An order for pre-trial detention until the trial can only be given if you are suspected of a crime as described in Article 67, paragraph 1 of the Code of Criminal Procedure. The order can also be issued if you do not have a permanent place of residence or residence in The Netherlands and you are suspected of a crime that is punishable by imprisonment. Moreover, it must be apparent that there are serious objections to you.
Pre-trial detention phases
Pre-trial detention consists of two phases: custody (maximum 14 days) and detention (maximum 90 days).
Start of the provisional detention: the detention
If the examining magistrate grants the request from the public prosecutor to hold you for longer, he will issue a custody order. Your pre-trial detention starts with this. According to the law, custody (14 days) starts after the end of the insurance claim.
During custody, you are usually transferred to a custody home. In the district of Amsterdam, you must be transferred to a detention center within 6 days after the detention. If this does not happen within 6 days, you must be released.
Your detention will end after 14 days. If the public prosecutor believes that you should remain in pre-trial detention, he will ask the court for a detention order well before the end of the detention. The detention, together with the detention, is part of the provisional detention.
Before the court decides on detention, you will be summoned by the judge and you will be heard by the judge. An arrest warrant applies for a maximum of 30 days. The detention may be extended twice in total, both times for a maximum of 30 days, if the public prosecutor so requests.
Interrogated by the court
Your lawyer will be present at your hearing by the court. The interrogation takes place behind closed doors The Alvingsaats: family and friends cannot be there. The Amsterdam District Court holds these sessions on Monday. You will usually hear the pronunciation the next day. The sessions are very short, usually no longer than 10 minutes per person.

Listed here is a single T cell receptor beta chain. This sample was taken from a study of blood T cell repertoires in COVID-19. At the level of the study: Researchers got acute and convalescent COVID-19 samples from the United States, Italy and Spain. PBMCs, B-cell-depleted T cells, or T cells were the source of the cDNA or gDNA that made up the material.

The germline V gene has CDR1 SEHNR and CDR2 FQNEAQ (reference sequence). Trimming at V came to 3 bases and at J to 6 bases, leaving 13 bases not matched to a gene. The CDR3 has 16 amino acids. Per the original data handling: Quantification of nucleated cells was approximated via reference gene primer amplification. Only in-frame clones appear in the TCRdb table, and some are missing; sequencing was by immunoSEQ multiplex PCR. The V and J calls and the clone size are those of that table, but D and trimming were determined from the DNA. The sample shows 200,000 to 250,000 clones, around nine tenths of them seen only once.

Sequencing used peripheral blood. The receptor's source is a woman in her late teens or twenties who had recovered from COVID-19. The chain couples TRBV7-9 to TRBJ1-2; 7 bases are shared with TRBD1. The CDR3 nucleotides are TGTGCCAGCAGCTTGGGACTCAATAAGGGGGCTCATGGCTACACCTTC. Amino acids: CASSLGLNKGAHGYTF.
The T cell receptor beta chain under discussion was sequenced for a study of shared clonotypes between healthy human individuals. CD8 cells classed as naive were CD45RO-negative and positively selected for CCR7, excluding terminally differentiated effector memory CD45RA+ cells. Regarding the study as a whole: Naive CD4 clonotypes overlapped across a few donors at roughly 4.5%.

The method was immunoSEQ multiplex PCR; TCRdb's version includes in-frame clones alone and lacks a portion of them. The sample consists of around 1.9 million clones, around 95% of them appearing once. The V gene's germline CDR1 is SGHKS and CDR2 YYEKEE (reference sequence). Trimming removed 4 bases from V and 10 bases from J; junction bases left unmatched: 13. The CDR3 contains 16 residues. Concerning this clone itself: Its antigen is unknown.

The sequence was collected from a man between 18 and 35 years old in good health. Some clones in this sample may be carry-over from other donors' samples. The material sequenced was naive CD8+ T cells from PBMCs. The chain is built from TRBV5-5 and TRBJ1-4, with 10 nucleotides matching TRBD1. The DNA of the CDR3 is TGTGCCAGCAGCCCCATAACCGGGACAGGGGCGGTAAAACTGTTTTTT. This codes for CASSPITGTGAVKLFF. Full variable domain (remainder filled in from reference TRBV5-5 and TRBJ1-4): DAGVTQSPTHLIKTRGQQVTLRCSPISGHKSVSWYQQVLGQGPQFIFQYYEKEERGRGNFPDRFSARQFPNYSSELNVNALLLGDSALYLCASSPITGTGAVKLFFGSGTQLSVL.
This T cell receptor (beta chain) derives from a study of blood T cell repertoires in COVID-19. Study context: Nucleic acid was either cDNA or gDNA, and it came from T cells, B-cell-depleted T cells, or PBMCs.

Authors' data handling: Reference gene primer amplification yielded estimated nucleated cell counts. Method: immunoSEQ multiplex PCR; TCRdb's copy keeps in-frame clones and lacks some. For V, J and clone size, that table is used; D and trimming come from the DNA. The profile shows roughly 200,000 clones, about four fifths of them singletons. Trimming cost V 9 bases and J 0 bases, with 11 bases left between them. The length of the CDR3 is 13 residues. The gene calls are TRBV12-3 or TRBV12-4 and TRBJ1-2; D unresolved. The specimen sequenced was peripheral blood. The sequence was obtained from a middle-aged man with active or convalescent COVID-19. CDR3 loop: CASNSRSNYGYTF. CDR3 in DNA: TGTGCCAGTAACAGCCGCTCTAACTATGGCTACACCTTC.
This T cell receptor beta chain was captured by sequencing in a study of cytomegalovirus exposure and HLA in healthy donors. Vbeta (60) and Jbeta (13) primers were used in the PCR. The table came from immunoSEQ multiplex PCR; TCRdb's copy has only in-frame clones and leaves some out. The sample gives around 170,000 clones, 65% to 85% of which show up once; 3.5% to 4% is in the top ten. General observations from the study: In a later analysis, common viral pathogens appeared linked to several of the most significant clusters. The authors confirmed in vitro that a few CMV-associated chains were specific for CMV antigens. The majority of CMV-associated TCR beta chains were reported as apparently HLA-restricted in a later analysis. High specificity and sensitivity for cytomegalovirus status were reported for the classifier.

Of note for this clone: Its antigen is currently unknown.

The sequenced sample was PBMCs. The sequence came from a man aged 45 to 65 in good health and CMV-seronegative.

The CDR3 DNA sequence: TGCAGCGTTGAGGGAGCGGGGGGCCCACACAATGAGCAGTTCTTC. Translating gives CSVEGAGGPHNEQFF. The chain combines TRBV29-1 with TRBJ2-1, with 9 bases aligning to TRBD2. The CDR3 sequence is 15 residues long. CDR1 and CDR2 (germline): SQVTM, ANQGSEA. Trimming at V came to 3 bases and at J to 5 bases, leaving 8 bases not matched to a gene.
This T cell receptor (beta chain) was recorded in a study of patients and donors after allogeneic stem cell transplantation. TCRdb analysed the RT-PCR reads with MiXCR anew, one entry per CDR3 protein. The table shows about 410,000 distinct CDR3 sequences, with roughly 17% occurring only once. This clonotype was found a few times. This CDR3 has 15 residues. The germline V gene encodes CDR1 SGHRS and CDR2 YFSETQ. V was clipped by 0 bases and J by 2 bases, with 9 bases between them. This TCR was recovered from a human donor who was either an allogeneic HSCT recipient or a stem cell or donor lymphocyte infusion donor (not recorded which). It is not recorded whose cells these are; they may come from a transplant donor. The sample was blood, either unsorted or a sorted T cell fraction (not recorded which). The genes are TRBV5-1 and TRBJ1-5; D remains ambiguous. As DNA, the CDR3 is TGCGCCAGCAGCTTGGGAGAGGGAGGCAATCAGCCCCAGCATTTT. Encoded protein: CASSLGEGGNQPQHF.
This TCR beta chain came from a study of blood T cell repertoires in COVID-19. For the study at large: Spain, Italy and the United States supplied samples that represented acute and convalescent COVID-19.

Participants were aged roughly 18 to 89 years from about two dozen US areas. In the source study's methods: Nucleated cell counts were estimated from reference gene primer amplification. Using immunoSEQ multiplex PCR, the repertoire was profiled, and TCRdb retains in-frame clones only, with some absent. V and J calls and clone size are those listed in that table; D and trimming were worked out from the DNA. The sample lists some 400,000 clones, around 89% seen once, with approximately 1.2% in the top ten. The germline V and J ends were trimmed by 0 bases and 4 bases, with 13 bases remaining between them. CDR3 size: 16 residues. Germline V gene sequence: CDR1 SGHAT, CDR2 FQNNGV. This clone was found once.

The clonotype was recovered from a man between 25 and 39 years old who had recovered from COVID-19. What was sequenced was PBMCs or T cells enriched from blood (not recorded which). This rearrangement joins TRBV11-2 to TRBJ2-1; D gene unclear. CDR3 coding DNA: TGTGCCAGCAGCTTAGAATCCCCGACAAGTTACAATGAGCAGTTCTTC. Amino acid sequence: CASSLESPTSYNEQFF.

Protest against the detention order
You can appeal against an arrest warrant, or its extension, to the court of appeal. You have 3 days to do this after the court’s decision. In principle, you can only appeal once. If you have already lodged an appeal against the first detention order, you can no longer do so against an extension of the detention. If you are released, the public prosecutor can protest against this by appealing.
Limitations in contact
During the pre-trial detention you may encounter restrictions in certain cases. The sole purpose of these limitations is the importance of investigating your case. During these restrictions you may not have contact with family and / or friends. You may then only be in contact with your lawyer. Your lawyer is also not allowed to pass on messages to family and / or friends, certainly not if these messages are related to your case. If you still want to send a letter during your limitations, this is only possible with the permission of the examining magistrate.
Terminate pre-trial detention
Premature termination of pre-trial detention
If there are one or more personal circumstances, you can ask the court to release you, even if there are sufficient grounds to hold you longer. In some cases, the court will honor your request for release. The pre-trial detention (detention and detention) is then terminated prematurely. That means you will be released.
Conditions for suspension
If provisional detention is suspended, certain conditions may be attached to the suspension, for example that you are not committing a criminal offense (again), or that you are surrendering your passport. We do not actually have a guarantee in the Netherlands.
Cancellation of pre-trial detention
Cancellation of the provisional detention is final: no conditions can be imposed on you. You can request the cancellation or suspension of pre-trial detention yourself.
If the pre-trial detention is suspended or suspended, this does not mean that the criminal case has ended. It only means that you no longer have to be detained until the judge has made a decision on the charge of the public prosecutor.